5. Epoxy..the wonder adhesive from the 1950's!
6. Various lengths of wire.
7. 3.25" X 4.25" film. Freestyle has precut Efke in 100 and 50 ASA.
8. Neutral density gel filter (about 3 stop).
9. Black felt.
10. Nerve enough to hack this camera!
Step 3: Powering Your Spectra
1. Remove the door that has the rollers. This is easily done by bending the tabs on the left and right side. This will make it a little easier to get at the insides of the camera.
2. Next attach wire to the metal battery contacts inside the film chamber. A pair of needle nose pliers are great for twisting the wire onto the posts.
3. The camera has way too much plastic to properly solder the wires on the contacts, so I used wire glue...a conductive glue which works fine for the low voltages we are working with here.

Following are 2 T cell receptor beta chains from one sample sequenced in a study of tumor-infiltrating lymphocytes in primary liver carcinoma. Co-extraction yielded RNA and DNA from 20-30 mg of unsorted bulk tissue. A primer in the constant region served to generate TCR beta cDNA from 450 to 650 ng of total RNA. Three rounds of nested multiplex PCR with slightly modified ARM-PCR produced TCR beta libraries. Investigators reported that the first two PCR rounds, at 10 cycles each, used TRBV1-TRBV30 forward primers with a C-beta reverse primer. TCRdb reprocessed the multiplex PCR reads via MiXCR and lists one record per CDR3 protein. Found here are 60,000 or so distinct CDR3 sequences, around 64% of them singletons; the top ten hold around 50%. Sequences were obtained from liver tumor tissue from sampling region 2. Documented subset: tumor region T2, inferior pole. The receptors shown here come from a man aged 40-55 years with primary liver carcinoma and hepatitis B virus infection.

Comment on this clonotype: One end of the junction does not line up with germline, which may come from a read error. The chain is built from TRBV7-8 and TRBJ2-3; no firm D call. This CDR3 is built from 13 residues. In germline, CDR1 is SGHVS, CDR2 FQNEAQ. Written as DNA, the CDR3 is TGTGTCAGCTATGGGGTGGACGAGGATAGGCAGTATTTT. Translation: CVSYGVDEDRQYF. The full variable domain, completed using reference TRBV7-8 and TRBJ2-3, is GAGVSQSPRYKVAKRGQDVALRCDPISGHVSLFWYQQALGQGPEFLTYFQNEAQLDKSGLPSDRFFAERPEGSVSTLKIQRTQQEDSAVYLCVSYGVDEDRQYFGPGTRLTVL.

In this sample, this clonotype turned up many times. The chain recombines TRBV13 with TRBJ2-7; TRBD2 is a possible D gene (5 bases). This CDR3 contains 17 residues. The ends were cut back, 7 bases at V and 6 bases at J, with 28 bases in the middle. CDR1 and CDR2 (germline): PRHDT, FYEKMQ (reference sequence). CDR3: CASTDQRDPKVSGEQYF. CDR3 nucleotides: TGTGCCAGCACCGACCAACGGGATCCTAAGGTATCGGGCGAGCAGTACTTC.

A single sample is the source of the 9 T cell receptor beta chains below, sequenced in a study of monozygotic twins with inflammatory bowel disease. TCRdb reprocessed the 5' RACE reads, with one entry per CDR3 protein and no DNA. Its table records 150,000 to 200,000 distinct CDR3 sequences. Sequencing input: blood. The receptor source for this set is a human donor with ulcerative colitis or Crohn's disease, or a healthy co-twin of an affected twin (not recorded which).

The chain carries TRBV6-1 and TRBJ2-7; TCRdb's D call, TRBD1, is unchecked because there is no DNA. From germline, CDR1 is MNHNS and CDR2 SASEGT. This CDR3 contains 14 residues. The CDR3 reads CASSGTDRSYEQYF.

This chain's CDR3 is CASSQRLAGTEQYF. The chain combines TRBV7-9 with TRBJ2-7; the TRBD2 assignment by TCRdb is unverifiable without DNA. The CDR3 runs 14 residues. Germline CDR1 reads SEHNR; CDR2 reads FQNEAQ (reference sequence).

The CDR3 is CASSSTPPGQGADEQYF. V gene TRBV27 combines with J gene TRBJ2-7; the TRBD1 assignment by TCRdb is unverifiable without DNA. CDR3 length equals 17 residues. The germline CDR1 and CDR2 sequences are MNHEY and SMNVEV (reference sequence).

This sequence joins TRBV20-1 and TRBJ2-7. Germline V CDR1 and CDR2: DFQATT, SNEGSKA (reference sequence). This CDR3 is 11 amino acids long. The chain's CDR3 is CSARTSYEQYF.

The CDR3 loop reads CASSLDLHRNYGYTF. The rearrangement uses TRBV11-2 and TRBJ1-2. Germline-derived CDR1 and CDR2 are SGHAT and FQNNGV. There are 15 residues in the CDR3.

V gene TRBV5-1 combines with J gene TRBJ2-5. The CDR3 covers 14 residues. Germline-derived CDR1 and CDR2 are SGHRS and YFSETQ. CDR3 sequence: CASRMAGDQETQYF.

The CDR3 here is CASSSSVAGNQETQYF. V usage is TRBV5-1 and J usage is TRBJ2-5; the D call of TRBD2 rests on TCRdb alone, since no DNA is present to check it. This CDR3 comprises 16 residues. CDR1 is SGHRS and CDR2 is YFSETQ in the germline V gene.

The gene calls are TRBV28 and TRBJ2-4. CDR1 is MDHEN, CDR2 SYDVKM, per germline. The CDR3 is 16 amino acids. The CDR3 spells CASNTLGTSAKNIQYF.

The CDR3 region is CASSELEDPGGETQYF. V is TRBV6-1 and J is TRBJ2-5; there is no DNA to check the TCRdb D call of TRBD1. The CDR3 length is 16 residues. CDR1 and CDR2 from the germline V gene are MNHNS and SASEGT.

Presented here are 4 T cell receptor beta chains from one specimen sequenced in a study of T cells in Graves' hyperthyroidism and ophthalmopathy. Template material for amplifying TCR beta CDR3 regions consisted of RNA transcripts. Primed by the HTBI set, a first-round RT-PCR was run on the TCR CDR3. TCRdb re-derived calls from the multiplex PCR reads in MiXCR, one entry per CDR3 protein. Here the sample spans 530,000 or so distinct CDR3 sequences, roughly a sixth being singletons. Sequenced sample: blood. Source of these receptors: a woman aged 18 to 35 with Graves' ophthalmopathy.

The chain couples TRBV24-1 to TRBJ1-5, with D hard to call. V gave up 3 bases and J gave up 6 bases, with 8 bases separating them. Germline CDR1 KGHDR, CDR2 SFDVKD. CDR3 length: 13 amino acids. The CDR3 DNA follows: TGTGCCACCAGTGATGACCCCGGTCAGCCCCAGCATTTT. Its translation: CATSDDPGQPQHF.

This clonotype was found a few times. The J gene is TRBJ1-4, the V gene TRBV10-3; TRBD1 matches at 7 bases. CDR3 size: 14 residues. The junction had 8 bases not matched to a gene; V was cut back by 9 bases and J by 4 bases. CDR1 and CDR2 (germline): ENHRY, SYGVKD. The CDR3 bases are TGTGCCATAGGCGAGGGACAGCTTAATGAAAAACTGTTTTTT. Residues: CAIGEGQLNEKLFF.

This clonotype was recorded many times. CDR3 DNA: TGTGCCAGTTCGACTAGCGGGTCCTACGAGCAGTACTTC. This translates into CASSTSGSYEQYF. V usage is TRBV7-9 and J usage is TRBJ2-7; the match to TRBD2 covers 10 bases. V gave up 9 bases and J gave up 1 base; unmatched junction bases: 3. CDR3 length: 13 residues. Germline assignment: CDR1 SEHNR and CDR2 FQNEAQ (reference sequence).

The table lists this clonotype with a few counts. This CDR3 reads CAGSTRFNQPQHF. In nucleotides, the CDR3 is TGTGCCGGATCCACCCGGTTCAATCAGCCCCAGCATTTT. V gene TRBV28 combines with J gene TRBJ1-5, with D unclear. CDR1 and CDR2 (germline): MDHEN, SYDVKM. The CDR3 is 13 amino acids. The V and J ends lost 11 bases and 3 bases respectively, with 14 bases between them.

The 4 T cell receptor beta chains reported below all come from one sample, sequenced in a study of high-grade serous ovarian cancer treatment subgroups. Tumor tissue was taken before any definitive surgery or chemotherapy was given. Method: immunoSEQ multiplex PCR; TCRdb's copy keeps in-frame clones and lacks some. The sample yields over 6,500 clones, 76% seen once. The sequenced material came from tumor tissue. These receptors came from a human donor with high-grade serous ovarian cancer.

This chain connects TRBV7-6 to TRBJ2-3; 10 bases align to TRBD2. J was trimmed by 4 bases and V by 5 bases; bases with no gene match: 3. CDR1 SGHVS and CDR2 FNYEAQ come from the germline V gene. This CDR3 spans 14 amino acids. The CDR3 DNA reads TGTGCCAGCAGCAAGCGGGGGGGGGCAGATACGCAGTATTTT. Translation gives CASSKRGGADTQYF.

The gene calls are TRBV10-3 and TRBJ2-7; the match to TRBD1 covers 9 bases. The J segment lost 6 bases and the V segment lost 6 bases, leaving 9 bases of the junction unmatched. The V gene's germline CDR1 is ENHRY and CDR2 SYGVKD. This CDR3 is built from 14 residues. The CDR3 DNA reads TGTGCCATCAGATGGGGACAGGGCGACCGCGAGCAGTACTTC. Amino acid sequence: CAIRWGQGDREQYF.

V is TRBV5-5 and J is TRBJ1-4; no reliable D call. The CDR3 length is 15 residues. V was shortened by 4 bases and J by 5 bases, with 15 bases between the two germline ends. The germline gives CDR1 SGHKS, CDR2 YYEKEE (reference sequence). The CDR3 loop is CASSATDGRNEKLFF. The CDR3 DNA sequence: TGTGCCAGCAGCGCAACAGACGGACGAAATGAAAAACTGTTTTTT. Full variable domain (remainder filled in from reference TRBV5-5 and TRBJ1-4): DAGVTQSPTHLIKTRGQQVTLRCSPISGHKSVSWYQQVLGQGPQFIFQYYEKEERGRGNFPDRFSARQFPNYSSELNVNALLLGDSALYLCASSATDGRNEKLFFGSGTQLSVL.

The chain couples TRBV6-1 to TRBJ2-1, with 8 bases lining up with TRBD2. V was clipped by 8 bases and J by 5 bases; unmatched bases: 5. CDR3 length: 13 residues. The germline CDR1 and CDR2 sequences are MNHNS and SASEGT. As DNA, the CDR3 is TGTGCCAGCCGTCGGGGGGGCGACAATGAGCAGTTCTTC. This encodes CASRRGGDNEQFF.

4. Wire glue is not that strong, so I reinforced the bond by flowing epoxy over the connection. Make sure the electrical connection is there before doing the epoxy!
5. Once both battery contacts have a wire attached, feed the wires out of the camera.
6. Solder your battery pack wires to the wires from the battery contacts. Pay attention to the polarity! I finished these connections with some heat shrink tubing, but electrical tape would work fine.
7. I used double sided tape to stick the battery pack to the top of the camera. It may look awkward, but it does not interfere with the cameras operation or the tripod socket there.
Step 4: Modifying the Exposure System